Graceland: “Pizza Box”
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Graceland: “Pizza Box”

This week’s episode–Graceland's most confident yet, like a developing Polaroid in which a good party’s taking shape–begins and ends with homemade pasta sauce. It’s part of the domestic camaraderie that Mike’s been taking as a symptom of their success. In three days, Charlie promises, the recipe of her ancestors will be ready for family dinner night at Delta Sigma Fed. A lot changes in three days.

“Pizza Box” is divided, both in plot and tone, into the bust of the week and the more serial Briggs and Mike arc. The B-plot, in which Paige, Johnny, and Jakes take a road trip to bust one of Jakes’ old contacts (Mia Kirshner, seemingly unsure why she’s here but committing to her oolong entendres anyway), is determinedly light. Sure, Paige has to drive a truck through a barn door for a shootout, but largely it serves to highlight the bickery-sibling tension of the supporting cast. This week it's Johnny (who successfully flirts up a storm with their target, the better to accidentally smear his fake tattoos with) and Jakes (who could not be more over it).

This week, it serves largely as a cut-to palate cleanser, maintaining a quota of summery shenanigans in the face of what Mike gets up to, which is, smartly, the opposite of fun.

So far, things have mostly been sunshine for Mike. As moving pieces got lined up in earlier episodes, Mike’s breezed through his covers, and his main issue with Briggs was getting close enough to spy on him. This episode is an efficient one-two punch to all that, as Mike finds himself engaging Bello’s attention away from a jealous Briggs; Bello hires Mike to train his men in marksmanship fundamentals (denoted by the “pizza box” medal in the Corps) and cuts Briggs and his own lieutenant Eddie right out of negotiations.

Briggs does not take it well; when he comes home nominally concerned about Mike, Charlie points out he ditched the on-site surveillance team to lick his wounds. She calls it Quarterback Syndrome (a benign term for whatever makes you wander away from an undercover agent having lunch with armed drug dealers), and asks whether his pride or the Bello takedown is more important. Briggs looks like he knows those are pretty even odds.

This week, at least, he doesn’t have to make that call. Eddie, who’s already lost an eye to Bello’s suspicions, goes rogue and tries to ambush the truth out of Mike. Briggs takes advantage of the chaos in the ranks to try to flip Eddie. When that doesn’t work (Eddie, looking doomed, smells the setup a mile away), they give him a bus ticket out of state that will make him look guilty to Bello regardless. Mike, more agitated by the implications here than he was with Eddie’s gun in his mouth, is surprised by Briggs strong-arming the outcome he wants. How fast Lauren’s object lesson fades!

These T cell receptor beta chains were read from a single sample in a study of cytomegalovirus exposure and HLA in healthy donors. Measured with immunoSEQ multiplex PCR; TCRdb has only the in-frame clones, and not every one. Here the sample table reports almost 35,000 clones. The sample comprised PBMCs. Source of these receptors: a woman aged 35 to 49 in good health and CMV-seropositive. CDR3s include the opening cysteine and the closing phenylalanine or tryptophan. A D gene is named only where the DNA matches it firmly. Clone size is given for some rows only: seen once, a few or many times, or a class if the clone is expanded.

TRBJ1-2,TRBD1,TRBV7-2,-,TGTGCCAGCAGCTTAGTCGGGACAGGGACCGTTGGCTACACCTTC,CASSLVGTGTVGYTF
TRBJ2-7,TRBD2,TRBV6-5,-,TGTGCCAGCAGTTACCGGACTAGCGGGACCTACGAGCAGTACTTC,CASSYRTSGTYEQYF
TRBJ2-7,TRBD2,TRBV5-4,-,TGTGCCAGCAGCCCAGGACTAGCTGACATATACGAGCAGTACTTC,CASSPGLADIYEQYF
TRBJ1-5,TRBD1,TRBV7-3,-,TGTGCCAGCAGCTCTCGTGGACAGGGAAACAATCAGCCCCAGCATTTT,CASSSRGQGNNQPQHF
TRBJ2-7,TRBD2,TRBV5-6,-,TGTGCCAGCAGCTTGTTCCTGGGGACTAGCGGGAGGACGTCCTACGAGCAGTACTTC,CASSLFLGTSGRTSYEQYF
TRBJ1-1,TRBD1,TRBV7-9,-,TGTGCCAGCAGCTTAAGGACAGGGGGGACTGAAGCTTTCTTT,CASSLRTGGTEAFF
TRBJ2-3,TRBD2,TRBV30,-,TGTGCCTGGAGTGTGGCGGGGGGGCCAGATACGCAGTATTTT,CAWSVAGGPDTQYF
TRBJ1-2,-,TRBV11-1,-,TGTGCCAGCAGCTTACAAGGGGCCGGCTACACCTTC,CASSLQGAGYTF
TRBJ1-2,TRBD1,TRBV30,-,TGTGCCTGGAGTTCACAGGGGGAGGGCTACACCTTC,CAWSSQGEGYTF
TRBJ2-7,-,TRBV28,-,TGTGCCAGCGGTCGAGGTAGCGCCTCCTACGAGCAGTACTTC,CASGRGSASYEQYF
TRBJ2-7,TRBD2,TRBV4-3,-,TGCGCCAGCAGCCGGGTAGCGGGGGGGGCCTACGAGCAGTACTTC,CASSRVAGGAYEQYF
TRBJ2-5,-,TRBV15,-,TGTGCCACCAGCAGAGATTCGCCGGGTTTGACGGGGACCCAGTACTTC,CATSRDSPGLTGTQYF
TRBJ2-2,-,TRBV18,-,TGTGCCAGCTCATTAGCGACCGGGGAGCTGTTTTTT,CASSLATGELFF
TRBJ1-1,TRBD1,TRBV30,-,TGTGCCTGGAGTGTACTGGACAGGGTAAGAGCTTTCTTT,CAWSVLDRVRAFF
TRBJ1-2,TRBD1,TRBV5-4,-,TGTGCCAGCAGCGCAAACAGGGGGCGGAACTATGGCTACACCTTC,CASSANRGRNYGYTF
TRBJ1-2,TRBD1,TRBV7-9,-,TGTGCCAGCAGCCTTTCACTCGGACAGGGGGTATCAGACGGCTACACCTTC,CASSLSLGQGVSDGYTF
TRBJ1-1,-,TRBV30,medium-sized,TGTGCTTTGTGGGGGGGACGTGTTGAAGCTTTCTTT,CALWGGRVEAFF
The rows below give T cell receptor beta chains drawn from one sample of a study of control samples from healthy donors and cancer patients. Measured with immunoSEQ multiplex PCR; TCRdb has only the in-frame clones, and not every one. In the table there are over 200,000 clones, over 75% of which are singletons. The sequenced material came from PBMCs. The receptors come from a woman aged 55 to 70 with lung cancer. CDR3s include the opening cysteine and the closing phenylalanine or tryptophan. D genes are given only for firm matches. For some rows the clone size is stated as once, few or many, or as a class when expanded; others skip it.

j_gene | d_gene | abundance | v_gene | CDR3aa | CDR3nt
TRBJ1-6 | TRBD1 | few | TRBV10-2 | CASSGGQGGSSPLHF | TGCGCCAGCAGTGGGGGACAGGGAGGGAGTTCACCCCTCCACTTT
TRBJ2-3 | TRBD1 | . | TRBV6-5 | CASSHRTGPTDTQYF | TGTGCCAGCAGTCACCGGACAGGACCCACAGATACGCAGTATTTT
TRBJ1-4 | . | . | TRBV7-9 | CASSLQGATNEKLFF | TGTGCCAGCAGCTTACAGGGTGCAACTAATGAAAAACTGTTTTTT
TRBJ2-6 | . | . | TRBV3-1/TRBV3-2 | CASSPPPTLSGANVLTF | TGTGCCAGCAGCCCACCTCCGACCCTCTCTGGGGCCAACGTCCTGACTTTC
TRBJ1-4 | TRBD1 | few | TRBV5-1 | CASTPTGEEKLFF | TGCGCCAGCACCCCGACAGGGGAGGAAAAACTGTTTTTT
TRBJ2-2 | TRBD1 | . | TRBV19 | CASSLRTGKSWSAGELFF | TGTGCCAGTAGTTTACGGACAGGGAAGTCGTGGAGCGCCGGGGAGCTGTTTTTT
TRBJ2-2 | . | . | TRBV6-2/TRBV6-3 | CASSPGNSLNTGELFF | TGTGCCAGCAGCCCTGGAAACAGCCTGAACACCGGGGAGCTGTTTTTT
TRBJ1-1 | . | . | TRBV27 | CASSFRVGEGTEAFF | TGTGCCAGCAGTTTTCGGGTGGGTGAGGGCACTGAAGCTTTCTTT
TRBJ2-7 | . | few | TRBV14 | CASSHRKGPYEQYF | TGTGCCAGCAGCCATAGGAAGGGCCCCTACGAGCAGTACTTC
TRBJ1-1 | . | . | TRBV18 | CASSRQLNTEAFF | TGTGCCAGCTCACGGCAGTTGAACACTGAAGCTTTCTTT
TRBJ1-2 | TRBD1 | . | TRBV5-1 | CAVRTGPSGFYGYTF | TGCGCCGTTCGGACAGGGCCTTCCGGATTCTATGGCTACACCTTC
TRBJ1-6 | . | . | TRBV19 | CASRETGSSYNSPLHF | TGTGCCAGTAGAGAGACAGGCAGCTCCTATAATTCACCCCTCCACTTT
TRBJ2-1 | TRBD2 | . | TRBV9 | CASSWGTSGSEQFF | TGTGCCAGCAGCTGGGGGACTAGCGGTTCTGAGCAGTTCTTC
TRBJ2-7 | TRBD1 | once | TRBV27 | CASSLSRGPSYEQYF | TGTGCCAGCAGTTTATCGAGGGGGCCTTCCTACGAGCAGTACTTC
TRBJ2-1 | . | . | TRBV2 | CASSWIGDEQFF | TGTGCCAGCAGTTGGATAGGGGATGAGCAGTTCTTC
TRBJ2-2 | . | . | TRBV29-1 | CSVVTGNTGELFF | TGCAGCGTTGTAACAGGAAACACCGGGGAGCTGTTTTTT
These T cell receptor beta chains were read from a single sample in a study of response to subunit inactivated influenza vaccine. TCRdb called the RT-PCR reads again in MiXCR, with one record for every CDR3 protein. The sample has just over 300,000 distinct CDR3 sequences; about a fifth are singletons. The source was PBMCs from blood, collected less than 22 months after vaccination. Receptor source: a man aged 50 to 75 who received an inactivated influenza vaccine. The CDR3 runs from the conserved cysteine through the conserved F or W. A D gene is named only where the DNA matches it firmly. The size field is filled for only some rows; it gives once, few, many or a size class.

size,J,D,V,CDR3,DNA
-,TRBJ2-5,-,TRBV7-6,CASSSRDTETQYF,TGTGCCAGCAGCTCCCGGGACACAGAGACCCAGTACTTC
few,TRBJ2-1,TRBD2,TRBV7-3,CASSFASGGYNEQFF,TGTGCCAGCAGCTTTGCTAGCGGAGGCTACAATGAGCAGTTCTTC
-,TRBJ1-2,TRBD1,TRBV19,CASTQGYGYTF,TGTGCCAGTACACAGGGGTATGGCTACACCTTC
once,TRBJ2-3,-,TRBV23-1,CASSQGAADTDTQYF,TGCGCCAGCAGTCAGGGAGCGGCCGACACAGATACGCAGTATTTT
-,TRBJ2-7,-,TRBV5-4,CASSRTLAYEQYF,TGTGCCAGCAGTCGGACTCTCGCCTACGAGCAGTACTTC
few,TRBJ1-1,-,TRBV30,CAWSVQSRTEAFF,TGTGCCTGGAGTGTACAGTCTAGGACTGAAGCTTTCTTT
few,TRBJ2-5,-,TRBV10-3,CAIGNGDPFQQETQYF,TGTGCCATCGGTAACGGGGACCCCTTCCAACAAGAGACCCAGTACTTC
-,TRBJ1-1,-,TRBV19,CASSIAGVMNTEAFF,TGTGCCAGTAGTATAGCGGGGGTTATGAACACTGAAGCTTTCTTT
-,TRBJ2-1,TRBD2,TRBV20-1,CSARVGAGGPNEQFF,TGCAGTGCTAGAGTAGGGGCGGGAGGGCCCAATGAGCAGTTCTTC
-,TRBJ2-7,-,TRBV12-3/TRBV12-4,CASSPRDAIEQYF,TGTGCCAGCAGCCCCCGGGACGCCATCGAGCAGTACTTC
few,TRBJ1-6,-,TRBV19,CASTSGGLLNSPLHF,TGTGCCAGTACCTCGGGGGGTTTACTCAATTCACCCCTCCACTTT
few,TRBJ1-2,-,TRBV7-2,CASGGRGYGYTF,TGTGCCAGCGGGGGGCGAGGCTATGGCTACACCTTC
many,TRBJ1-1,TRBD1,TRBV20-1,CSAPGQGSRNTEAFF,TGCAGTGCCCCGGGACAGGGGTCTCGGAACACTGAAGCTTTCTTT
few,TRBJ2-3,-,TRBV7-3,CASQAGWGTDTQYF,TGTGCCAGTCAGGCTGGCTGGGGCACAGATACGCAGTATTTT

Speaking of domestic, Sauce Night is interrupted by a phone call from Bello, summoning Mike to a standoff with Eddie. Eddie’s been worked over, and though he’s figured out that his flip was Mike’s doing, his revelation falls on deaf ears. Bello delivers Eddie a handgun and some whispered instructions, and after a moment of consideration, Eddie shoots himself.

It’s a testament to McKinney that Eddie’s death feels as resonant as it does after essentially a single-episode arc; it’s not at all surprising that Mike, bullshit savant, has to bail on his date with Abby after that because he can’t hold it together, and that he ends up at the sink trying to hide tears from Briggs, who suggests he deal with the leftovers in the morning. It’s just sauce, man,” Briggs offers as a parting shot, but as Mike starts scouring, it’s clear that veiled halfpology isn’t going to hold up long.

“Pizza Box” makes the most of the action-comedy/beach-noir framework this week; it has moments of feeling unbalanced, but paring it back to two threads deploys the supporting cast to their strong suit as the bigger arc gets much-needed breathing room. Sunjata and Tveit both get to shade their characters with more than lip service, in ways that bode well for the season arc.

They have a worthy foil; Gbenga Akinnagbe is as polished and dangerous as Bello, and the swift deterioration of his relationship with Eddie (Sheaun McKinney) neatly parallels fears about Briggs Mike didn’t even know he had–an underling who knows too much gets caught between a rock and a hard place, with a boss out to eliminate the danger to solidify his power. They’re not there yet, but there are reasons beyond the practical why Mike does so much apologetic damage control on Briggs this week.

And so, in “Pizza Box,” Mike suffers a pair of casualties; Eddie’s death, for which he clearly feels some responsibility, and his own freshman confidence: after weeks of acing Hail Mary passes, the golden boy realizes, while staring at the remains of the house’s blithe familias, he’s finally in over his head.

Stray observations:

  • Mentions of burnout Lauren this week, even amid ethically-iffy procedures from Briggs and a domestic ritual that clearly involves the entire house: zero.
  • When Johnny’s defending his over-the-top performance, Jakes’ withering “You’re a federal agent with a henna tattoo” is every inch the big brother who’s come to pick someone up from detention.
  • Mike, under orders to tread water on the marksmanship training, makes a damn good case for gun maintenance by showing how cool it looks to field-strip your weapon and monologue at the same time.

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